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Martin Fruitman: Patents don't guarantee financial success

Posted: April 29, 2010 3:14 p.m.
Updated: April 30, 2010 4:55 a.m.
 
A patent will not make you rich. Sure, there have been people who have accumulated great wealth from new ideas, but there are also people who have won the super-jackpot lotteries. Have you ever met any of them? I suspect the odds are better for winning one of those big lotteries than for making a killing with a patent.

Large companies do not buy ideas from outside inventors. That is what they pay their many engineers to do, and outside inventors are more likely to sue the company than come up with a valuable idea.

I once read an article that stated the automobile companies received 300,000 "invention" letters a year. It would take an enormous staff to just evaluate that many ideas. Most companies send back a rejection letter of some sort. Some are honest, and say they just do not accept ideas from outside, and some send back a letter that includes an agreement one must sign. The agreement states you are giving them the idea free and clear, and they can pay you or not pay you as they see fit.

The companies are trying to get the ideas for free. Rather, it is that they want legal protection if you have suggested an invention that someone in the company is already working on.

One other type of letter sent out states a company will only consider patented inventions. That is because they would then know what they cannot do without paying for it, but it also probably means, "Go talk to a patent attorney and let him talk you out of it."

So what good does a patent do? It probably does nothing, unless you are in business or about to start a business for selling the product. The fact is, that in our world you can sell things, but you cannot sell ideas. Selling an idea is sort of like trying to sell a lottery ticket for a highly inflated price - before the lottery drawing.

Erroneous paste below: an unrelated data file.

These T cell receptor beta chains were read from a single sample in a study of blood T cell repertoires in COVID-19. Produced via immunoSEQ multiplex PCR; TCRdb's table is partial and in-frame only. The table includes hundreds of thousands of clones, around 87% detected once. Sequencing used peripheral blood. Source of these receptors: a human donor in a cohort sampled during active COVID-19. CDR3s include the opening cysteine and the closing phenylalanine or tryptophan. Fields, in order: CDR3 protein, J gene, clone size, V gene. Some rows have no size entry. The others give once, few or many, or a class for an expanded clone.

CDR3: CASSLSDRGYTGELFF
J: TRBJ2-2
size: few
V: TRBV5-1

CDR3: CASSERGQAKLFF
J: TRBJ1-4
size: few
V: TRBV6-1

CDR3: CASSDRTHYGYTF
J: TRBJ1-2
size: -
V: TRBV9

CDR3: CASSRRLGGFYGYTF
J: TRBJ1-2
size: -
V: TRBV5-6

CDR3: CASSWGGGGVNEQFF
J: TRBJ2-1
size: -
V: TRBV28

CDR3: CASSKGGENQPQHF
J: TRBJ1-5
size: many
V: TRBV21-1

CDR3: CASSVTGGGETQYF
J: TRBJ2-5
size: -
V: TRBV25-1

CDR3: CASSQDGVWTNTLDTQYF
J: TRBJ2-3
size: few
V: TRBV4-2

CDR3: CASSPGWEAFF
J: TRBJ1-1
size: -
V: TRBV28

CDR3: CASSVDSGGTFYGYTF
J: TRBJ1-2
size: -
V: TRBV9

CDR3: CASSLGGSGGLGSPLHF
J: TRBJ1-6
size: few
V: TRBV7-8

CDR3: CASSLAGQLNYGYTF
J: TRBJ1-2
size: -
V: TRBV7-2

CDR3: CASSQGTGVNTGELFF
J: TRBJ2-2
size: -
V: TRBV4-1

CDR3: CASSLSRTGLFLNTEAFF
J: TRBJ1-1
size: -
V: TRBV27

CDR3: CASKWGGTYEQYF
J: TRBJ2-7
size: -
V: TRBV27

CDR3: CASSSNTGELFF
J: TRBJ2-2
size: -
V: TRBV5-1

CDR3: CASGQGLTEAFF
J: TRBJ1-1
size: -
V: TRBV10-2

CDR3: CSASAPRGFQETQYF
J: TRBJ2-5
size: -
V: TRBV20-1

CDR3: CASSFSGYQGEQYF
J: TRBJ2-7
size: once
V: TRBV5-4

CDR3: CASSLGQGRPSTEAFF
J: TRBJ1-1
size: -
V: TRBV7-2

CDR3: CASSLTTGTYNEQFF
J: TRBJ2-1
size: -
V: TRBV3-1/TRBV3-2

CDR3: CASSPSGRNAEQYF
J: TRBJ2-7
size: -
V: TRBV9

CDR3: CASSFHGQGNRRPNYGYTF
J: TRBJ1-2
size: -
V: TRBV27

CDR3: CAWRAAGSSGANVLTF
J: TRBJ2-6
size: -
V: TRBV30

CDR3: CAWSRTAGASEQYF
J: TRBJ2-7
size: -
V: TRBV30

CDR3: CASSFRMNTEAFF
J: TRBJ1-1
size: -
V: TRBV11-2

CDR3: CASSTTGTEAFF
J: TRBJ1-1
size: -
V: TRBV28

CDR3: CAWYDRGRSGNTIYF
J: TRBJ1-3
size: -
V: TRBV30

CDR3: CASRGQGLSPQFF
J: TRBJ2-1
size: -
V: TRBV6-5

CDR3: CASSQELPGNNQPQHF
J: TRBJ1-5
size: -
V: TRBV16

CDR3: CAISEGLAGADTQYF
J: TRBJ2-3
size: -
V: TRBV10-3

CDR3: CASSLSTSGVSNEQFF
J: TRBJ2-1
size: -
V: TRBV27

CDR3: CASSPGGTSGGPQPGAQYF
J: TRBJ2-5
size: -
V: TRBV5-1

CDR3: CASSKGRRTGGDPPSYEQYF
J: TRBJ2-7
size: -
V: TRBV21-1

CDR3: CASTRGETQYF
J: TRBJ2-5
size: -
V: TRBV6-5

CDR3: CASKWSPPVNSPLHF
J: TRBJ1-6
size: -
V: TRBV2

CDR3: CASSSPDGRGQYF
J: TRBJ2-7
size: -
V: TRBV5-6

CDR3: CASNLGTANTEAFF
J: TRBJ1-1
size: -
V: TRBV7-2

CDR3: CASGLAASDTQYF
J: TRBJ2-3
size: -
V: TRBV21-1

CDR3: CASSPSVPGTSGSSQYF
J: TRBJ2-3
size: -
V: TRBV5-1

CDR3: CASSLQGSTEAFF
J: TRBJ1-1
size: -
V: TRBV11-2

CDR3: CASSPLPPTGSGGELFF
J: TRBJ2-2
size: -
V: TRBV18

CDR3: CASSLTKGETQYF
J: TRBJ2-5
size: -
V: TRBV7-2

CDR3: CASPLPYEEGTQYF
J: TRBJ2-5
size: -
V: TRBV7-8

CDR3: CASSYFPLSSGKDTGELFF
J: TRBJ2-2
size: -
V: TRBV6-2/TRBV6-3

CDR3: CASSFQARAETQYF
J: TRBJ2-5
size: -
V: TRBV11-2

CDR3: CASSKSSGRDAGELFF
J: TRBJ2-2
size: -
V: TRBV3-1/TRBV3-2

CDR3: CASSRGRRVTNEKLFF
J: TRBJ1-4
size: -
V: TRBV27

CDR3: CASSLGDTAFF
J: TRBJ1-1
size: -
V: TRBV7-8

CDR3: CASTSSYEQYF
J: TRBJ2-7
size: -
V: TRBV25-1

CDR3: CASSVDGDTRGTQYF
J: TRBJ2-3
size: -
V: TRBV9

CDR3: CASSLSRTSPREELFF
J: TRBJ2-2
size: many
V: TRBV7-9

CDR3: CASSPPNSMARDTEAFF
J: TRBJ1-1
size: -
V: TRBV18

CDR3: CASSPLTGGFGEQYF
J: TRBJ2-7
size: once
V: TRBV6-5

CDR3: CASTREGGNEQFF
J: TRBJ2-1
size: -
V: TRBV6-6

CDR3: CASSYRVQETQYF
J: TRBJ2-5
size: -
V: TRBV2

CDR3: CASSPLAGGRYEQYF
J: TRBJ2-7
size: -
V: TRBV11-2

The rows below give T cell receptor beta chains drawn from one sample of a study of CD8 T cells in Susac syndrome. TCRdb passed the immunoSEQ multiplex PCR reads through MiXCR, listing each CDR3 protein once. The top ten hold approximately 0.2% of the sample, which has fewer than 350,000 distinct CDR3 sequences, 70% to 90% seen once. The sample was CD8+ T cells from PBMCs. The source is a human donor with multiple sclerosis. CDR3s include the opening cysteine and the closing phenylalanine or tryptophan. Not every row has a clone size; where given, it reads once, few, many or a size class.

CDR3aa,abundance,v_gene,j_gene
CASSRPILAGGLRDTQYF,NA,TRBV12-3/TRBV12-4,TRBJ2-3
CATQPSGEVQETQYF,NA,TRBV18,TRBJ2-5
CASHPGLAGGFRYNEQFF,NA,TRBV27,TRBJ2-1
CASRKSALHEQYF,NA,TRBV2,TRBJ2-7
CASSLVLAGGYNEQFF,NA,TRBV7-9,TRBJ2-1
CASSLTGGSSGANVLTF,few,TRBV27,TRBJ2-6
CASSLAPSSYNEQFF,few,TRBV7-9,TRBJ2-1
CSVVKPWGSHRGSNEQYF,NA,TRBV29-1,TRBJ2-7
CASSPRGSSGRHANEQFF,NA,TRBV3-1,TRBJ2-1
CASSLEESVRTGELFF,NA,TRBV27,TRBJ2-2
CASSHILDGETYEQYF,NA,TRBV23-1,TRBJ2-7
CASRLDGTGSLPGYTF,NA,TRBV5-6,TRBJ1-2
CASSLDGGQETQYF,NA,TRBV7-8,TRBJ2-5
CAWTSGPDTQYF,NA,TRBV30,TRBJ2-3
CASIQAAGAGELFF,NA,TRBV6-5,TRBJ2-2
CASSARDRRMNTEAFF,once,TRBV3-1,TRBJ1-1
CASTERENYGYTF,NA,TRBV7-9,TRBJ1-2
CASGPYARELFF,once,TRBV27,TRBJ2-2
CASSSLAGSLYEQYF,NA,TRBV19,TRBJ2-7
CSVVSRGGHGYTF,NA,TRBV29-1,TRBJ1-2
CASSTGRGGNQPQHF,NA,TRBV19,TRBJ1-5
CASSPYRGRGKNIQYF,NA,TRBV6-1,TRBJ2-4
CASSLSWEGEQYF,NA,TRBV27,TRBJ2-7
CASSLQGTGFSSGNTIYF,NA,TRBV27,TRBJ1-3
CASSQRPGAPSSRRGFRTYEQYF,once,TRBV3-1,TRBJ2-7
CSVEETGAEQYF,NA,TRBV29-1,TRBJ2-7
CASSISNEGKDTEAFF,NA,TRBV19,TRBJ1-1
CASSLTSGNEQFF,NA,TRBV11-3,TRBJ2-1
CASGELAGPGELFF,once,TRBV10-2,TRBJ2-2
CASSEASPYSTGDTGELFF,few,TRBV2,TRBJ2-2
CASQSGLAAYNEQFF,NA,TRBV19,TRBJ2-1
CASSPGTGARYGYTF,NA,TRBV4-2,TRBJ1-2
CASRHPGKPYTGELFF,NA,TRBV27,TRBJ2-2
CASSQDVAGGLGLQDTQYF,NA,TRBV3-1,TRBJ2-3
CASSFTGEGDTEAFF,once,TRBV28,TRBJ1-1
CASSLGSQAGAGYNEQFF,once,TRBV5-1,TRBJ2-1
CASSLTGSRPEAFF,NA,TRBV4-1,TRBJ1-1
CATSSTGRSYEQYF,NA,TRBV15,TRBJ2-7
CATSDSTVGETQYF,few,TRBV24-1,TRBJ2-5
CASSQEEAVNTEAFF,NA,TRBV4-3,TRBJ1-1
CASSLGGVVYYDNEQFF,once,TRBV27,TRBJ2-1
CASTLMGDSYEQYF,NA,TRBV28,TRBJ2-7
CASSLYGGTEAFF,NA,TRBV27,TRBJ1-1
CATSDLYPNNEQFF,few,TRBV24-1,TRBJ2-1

Even for the small business, a patent does not really do what most people think it does, because suing someone for copying your patented invention costs way too much for most of us to be able to start such a law action. The true benefits from a patent, and even a patent application (a patent pending), are more subtle, but they are real.

One benefit is credibility in the marketplace. Listen carefully to TV commercials, and you will occasionally hear them mention that a product is patented. That is because most people have the impression that a patent somehow means that the product has the "blessing" of the U.S. government. Actually, the only thing the U.S. Patent Office has decided is that it is different, not that it is better.

Another benefit is very real, that a patent - and particularly a "patent pending" - makes the competition hesitate about copying the product. That is because, for at least 18 months, the patent application is confidential, and nobody can find out just what it covers.

That means a competitor that copies the product could end up being sued, and in the business world, such an added risk is usually enough to keep the competition at bay, at least until the patent is issued and they know what is protected.

This discussion should make it apparent why I sincerely believe that, unless you are already selling a product or about to start selling it, a patent is not very valuable.

One other aspect of U.S. patent law is worth noting. In the U.S. (and not in any other countries) you can still file a patent application for one year after you have first offered the invention for sale, used it publicly or distributed a written publication.

In practical terms, that means you can put the product on the market first and test-market it to see if it is worth patenting. Just keep in mind that it takes several months for most patent attorneys to prepare an application, so you probably have only about eight months to make the decision about a patent.

Martin Fruitman is a Valencia patent attorney. He can be reached at (888) 769-4332. His column reflects his own views and not necessarily those of The Signal. "It's The Law" appears Fridays and rotates between members of the Santa Clarita Valley Bar Association (www.SCVbar.org). Nothing contained herein shall be or is intended to be construed as providing legal advice.

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